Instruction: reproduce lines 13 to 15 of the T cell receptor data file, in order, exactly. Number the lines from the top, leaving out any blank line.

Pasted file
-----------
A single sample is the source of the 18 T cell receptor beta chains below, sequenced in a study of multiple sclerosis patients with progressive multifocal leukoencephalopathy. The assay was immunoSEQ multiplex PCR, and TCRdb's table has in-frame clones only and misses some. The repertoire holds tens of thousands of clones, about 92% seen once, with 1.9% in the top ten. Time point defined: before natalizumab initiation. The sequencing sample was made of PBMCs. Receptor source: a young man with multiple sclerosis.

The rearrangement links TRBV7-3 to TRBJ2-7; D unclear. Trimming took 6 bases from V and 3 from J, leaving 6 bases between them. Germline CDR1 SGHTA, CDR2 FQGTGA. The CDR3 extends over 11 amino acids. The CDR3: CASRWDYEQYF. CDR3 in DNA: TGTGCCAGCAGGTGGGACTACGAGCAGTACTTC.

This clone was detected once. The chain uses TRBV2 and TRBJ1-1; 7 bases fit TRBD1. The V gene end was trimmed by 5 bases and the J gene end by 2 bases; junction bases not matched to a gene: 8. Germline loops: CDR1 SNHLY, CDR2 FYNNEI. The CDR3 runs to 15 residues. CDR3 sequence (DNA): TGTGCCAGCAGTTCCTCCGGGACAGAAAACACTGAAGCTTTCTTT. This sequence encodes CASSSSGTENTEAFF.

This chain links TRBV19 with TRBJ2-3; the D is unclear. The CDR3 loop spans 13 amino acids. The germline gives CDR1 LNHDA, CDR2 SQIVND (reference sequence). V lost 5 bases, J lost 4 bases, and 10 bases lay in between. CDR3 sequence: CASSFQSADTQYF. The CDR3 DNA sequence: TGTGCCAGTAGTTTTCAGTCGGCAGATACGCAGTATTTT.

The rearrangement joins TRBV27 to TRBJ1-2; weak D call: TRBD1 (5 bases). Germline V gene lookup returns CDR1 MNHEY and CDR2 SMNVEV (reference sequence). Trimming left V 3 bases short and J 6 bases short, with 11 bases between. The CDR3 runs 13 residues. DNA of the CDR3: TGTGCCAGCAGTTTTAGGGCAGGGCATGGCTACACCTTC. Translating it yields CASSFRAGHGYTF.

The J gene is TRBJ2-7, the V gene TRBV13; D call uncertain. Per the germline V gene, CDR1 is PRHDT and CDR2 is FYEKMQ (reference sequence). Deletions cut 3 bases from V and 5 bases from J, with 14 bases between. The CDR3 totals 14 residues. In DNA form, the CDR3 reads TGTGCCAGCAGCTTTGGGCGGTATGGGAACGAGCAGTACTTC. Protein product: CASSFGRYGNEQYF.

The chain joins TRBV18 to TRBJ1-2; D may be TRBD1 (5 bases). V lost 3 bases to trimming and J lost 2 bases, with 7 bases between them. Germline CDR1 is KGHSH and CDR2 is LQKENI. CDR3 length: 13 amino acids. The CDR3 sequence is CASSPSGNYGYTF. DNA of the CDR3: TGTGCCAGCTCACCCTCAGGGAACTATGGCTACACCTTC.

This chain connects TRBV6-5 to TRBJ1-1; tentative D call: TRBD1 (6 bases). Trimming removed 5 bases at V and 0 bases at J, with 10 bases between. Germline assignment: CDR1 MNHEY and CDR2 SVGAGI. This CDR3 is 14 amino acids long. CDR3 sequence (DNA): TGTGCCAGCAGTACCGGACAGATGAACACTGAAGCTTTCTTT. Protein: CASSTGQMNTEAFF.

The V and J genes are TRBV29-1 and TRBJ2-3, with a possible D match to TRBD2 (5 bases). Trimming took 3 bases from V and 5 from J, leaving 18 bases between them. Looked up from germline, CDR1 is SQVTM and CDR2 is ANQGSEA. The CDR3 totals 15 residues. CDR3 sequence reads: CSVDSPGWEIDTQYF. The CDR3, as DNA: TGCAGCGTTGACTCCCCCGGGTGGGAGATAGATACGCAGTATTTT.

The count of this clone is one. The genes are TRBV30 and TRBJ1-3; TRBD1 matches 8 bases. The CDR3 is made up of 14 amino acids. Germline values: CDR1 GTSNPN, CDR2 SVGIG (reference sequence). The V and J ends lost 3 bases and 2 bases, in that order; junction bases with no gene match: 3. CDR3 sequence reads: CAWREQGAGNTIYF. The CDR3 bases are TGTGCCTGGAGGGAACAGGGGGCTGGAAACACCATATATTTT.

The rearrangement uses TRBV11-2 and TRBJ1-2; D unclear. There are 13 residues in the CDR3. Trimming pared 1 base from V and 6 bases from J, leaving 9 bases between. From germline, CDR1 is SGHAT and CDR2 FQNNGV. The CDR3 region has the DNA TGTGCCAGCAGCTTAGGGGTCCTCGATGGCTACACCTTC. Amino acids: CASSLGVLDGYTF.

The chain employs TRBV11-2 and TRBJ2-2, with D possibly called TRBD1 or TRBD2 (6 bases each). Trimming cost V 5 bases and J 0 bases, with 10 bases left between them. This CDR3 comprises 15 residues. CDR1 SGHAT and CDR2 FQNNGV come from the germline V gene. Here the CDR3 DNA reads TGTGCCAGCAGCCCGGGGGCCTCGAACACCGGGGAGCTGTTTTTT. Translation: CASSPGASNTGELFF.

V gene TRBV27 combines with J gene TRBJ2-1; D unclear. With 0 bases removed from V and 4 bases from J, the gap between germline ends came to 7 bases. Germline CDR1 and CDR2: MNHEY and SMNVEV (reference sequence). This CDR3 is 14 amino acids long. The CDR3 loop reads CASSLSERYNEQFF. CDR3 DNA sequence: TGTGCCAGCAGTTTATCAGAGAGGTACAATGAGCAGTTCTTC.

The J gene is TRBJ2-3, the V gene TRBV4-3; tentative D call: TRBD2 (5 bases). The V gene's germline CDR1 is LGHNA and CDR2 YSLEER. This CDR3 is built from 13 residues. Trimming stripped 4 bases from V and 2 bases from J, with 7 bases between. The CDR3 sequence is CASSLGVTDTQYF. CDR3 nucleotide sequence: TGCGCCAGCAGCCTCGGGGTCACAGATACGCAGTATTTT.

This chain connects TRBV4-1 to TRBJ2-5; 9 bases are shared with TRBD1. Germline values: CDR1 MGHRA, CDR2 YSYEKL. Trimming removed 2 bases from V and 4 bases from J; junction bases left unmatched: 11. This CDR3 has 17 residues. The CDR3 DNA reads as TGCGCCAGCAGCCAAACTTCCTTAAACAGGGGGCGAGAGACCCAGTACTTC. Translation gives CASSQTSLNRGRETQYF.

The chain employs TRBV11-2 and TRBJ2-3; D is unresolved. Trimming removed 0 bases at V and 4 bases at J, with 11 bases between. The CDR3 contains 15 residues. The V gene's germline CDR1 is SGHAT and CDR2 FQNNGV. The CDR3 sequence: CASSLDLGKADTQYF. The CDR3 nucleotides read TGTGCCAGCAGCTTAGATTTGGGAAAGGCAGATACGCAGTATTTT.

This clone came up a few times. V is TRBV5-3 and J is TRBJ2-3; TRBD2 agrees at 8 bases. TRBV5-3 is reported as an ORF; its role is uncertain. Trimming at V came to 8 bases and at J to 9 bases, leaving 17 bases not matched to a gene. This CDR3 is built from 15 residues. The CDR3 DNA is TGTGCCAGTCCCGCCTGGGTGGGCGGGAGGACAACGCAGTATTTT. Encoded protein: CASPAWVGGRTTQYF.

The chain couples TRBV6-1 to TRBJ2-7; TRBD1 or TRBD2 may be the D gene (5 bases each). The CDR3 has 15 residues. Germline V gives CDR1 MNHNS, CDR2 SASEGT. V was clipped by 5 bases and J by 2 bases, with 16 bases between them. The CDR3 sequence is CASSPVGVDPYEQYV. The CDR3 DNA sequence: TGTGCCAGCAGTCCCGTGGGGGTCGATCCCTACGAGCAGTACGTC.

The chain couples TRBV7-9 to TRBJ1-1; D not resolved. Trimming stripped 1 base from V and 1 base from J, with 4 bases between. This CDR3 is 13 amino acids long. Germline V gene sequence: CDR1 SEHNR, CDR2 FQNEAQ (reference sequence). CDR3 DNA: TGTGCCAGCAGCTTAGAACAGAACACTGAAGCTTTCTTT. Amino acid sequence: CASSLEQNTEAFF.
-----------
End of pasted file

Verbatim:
V gene TRBV27 combines with J gene TRBJ2-1; D unclear. With 0 bases removed from V and 4 bases from J, the gap between germline ends came to 7 bases. Germline CDR1 and CDR2: MNHEY and SMNVEV (reference sequence). This CDR3 is 14 amino acids long. The CDR3 loop reads CASSLSERYNEQFF. CDR3 DNA sequence: TGTGCCAGCAGTTTATCAGAGAGGTACAATGAGCAGTTCTTC.

The J gene is TRBJ2-3, the V gene TRBV4-3; tentative D call: TRBD2 (5 bases). The V gene's germline CDR1 is LGHNA and CDR2 YSLEER. This CDR3 is built from 13 residues. Trimming stripped 4 bases from V and 2 bases from J, with 7 bases between. The CDR3 sequence is CASSLGVTDTQYF. CDR3 nucleotide sequence: TGCGCCAGCAGCCTCGGGGTCACAGATACGCAGTATTTT.

This chain connects TRBV4-1 to TRBJ2-5; 9 bases are shared with TRBD1. Germline values: CDR1 MGHRA, CDR2 YSYEKL. Trimming removed 2 bases from V and 4 bases from J; junction bases left unmatched: 11. This CDR3 has 17 residues. The CDR3 DNA reads as TGCGCCAGCAGCCAAACTTCCTTAAACAGGGGGCGAGAGACCCAGTACTTC. Translation gives CASSQTSLNRGRETQYF.